You create your job search universe

In the world of the “law of attraction” like attracts like.  Wherever you place your energy, the universe will respond in kind.

Therefore, the more positive you are, the more you will attract those things that you want into your life. The more negative you are, the more you will attract what you are trying to avoid.

This philosophy extends into a job search particularly during the interview process.

If you approach interviews with a positive mindset, you will increase your chances of attracting more interviews and landing your target job.

If you start your job search off feeling frustrated, jaded, angry, sad, (enter negative emotion here) you are way more likely to attract nothing or blow what could have been a great interview.

It’s not rocket science – when you’re genuinely feeling positive and hopeful, you will feel more confident and exude a positive vibe during interviews. This can even make up for a lack of experience or skill set because a candidate’s soft skills and attitude can be equally as important as hard skills.

What a positive candidate looks like

You use decisive and confident language like  “I can”, “I will”, “I know”. 

You smile, have a firm handshake, and use appropriate eye contact (i.e. look at people but don’t stare!)

You communicate where you have identified and seized opportunities or crawled through glass and come out the other side despite seemingly insurmountable challenges.

You clearly express your contributions that offer evidence of your undeniable value but aren’t boastful.

You quickly take ownership of where you made  mistakes and how you learned from them.

You answer questions enthusiastically and provide some detail without going overboard or heading off on a tangent.

Basically, you are someone who can turn lemons into lemonade!  (I know that’s cheesy, but I’m tired and it’s the only thing I could come up with. Lol.)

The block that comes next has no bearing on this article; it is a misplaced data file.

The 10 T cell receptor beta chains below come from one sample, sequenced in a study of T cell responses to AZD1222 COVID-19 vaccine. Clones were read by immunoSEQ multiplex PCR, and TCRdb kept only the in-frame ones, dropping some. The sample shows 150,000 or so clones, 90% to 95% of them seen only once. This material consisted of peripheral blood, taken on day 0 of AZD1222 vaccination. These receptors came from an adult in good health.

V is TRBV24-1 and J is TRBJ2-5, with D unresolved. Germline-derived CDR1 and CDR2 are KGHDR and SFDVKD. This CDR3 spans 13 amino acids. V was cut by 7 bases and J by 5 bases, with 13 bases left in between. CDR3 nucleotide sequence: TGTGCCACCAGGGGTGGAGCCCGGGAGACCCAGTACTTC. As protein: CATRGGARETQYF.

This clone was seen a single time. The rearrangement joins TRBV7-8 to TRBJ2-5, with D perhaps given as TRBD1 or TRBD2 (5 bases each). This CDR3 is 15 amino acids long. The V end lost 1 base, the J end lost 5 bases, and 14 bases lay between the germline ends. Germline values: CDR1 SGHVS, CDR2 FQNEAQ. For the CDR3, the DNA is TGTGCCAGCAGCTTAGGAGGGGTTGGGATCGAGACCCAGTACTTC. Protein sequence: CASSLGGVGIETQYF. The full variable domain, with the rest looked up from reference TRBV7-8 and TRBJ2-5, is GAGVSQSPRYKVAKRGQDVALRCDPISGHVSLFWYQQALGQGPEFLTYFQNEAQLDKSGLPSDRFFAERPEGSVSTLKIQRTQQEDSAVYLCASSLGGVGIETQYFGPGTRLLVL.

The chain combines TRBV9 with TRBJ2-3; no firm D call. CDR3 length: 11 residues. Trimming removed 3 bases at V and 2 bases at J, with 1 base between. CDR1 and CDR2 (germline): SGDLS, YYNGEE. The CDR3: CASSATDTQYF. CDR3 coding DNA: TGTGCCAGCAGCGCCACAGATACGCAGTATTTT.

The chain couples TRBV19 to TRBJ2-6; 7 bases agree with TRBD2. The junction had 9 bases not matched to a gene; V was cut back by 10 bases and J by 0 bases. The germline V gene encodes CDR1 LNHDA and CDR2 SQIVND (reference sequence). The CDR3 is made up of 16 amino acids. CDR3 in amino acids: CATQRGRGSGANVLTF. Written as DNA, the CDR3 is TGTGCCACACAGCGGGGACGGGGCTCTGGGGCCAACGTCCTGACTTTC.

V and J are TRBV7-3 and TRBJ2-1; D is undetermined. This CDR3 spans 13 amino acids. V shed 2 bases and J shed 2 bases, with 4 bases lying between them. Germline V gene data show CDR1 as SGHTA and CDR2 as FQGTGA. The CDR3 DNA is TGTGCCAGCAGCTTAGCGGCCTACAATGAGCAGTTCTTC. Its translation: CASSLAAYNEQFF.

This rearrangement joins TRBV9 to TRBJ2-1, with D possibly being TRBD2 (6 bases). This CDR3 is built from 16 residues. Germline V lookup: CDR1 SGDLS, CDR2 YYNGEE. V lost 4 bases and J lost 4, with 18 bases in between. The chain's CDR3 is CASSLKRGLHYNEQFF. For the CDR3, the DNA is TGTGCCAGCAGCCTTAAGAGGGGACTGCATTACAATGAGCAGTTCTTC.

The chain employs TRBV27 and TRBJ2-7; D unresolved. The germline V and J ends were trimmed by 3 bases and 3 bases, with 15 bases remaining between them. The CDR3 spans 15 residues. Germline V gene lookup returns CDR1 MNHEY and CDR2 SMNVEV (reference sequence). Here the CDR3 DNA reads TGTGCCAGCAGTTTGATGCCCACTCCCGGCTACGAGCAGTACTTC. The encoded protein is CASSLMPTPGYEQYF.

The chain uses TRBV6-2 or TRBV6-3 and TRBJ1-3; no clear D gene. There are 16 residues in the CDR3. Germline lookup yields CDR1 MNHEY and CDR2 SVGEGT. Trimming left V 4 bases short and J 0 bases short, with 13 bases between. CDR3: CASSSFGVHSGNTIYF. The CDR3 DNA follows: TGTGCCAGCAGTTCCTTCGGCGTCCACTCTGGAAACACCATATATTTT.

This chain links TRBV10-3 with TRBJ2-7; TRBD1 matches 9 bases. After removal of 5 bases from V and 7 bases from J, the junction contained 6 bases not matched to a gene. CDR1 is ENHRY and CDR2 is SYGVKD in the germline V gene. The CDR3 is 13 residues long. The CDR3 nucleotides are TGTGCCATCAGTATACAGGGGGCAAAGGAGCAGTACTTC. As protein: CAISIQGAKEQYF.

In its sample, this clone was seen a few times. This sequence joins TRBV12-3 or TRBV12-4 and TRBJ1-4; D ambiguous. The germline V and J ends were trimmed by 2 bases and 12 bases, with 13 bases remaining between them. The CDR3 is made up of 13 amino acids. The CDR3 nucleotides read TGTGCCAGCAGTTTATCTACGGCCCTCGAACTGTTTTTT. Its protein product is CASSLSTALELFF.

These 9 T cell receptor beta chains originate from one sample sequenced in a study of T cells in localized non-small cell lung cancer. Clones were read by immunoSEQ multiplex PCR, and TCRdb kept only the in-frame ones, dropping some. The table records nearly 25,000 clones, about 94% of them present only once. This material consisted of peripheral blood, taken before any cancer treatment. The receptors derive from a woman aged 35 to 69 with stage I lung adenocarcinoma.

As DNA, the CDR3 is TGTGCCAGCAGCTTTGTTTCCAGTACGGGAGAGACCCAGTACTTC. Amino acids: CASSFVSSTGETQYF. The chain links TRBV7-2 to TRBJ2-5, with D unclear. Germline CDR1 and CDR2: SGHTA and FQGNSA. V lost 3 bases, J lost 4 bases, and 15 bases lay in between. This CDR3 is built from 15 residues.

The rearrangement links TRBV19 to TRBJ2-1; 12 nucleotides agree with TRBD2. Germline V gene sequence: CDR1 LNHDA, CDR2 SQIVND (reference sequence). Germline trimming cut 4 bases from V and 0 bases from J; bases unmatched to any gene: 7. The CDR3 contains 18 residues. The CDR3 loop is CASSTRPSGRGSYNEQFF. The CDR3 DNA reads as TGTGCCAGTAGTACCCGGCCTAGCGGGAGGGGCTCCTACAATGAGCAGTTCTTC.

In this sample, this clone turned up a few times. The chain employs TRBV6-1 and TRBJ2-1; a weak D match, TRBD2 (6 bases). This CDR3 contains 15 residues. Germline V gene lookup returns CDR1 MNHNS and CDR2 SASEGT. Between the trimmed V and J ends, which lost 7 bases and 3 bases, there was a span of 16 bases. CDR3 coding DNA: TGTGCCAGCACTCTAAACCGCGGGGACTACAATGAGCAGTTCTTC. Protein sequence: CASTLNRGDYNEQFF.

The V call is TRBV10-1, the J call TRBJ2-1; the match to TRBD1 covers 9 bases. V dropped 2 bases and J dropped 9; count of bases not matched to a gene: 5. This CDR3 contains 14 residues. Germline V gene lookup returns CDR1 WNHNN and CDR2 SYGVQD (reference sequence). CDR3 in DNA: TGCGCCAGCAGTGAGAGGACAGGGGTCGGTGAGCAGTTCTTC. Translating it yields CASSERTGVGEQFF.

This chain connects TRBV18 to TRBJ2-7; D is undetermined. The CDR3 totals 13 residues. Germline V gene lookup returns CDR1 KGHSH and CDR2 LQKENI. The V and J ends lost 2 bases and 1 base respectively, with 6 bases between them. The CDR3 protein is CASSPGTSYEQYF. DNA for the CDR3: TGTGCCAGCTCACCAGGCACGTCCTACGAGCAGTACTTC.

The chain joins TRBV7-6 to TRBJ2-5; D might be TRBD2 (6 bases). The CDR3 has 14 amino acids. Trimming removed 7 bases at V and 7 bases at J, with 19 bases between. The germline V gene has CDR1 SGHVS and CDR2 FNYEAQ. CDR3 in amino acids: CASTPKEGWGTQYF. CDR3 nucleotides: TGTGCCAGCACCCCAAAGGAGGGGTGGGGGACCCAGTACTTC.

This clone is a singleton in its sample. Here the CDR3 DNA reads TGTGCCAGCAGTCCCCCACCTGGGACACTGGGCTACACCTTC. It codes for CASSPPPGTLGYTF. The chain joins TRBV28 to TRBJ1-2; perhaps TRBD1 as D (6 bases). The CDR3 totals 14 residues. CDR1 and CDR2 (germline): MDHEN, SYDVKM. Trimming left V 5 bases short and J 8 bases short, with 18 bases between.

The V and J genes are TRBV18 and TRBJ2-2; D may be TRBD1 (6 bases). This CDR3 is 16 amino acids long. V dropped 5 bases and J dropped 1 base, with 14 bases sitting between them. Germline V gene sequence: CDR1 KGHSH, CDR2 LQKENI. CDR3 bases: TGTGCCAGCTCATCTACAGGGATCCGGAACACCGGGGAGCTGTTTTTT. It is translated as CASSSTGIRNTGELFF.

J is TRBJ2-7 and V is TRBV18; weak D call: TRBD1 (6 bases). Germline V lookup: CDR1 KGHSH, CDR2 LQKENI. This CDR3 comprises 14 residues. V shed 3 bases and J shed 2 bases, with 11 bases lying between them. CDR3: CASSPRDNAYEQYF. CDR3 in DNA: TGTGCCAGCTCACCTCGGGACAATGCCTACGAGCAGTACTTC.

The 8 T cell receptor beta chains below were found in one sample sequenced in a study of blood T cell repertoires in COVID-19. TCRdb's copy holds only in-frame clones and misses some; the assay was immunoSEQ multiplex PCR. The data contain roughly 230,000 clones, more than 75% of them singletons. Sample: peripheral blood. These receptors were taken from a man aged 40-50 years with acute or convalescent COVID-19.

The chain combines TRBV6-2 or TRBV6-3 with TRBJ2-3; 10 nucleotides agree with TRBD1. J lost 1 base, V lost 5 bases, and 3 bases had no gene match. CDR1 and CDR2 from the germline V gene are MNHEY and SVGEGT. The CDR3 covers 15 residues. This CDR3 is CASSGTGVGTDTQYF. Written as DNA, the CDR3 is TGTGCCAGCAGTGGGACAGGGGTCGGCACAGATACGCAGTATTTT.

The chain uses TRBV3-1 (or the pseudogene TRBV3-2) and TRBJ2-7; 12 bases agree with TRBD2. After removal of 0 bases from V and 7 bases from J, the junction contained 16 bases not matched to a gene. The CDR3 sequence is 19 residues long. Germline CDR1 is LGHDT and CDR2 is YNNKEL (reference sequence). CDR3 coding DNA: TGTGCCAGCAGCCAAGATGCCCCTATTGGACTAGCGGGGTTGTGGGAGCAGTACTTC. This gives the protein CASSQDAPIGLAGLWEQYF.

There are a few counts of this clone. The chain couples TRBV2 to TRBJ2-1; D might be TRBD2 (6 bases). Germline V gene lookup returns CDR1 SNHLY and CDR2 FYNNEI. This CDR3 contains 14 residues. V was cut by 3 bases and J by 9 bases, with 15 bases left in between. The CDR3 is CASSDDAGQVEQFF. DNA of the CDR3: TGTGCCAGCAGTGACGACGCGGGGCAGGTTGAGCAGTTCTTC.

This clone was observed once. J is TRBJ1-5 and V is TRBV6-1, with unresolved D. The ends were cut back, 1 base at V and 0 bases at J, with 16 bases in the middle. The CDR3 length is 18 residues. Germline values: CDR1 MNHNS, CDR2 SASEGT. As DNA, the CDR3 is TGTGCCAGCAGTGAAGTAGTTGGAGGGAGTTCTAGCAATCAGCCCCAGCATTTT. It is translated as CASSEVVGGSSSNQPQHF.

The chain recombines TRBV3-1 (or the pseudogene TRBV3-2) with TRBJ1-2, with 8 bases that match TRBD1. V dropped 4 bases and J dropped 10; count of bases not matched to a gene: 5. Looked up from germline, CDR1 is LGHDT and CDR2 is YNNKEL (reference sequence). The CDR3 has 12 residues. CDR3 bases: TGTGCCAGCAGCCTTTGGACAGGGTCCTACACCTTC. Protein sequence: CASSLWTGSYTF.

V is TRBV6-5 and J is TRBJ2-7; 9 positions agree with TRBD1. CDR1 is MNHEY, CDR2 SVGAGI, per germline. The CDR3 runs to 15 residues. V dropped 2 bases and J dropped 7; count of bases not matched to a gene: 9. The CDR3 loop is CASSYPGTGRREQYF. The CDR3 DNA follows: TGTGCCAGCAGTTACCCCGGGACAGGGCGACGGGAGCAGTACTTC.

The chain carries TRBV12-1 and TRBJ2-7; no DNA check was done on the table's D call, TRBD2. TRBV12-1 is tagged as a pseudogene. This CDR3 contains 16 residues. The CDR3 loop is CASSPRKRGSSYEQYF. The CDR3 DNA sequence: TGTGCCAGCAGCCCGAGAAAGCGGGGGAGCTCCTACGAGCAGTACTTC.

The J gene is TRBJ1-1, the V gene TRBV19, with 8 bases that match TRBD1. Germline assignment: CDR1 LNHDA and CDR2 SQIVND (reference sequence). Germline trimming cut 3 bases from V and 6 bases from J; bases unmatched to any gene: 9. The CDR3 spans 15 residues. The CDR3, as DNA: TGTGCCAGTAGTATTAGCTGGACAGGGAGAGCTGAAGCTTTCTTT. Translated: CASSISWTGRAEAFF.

You can’t really “teach” someone a positive attitude – you either have it or you don’t.

While everyone can have a bad day, week, or month people who are inherently positive don’t let most things get them down and are able to see bad stuff for what it really is – opportunities in disguise.

You can, however, teach someone a hard skill. As I hinted earlier, the employer might overlook a candidate’s lack of experience and hire them for their infectious positive, lemonade-making attitude.

Attitude matters!

You can be the best-match candidate and not get past the first interview because you were perceived as being “negative” which might also be labeled as “difficult”, “evasive”, “challenging”, “arrogant”, or “closed-off”.

While the descriptors might be different, the general consensus is that you gave off an underlying “edge” that often the employer can’t put their finger on.   

At the end of the day, it’s all about the kind of energy you exude and how it’s being perceived at the other end.

What a negative candidate looks like

You are someone who sees the glass half empty. You will say things like “I’ll try”, “I guess”, “I’m not sure”.

You don’t smile, make eye contact, and your handshake is limp.

You have difficulty coming up with examples of where you identified and seized opportunities or overcame difficult situations with integrity.

You tend to see challenges as problems to be immediately erased and forgotten and not opportunities for growth.

You are not enthusiastic in your tone and might not be able to clearly express where you contributed value.

You might be too boastful and take all the credit for accomplishments and ignore the obvious fact that you were part of a team.

You don’t take ownership of where you made a mistake but prefer to place blame on individuals or situations and clearly haven’t learned from it.

You answer questions abruptly and don’t offer any details which forces the interviewer to ask additional questions to extract the information.

Negativity isn’t totally obvious

People who are negative don’t necessarily look a certain way or have three heads so it can sometimes be hard to detect.

A negative attitude can often be subtle and as I mentioned before.  It’s an underlying energy that percolates when  someone speaks, what they say, and their body language that is perceived in a negative way.

Real life example

Here’s an example of a candidate I was trying to place with one of my key clients. The company had been looking to fill a job that had been vacated for close to a year.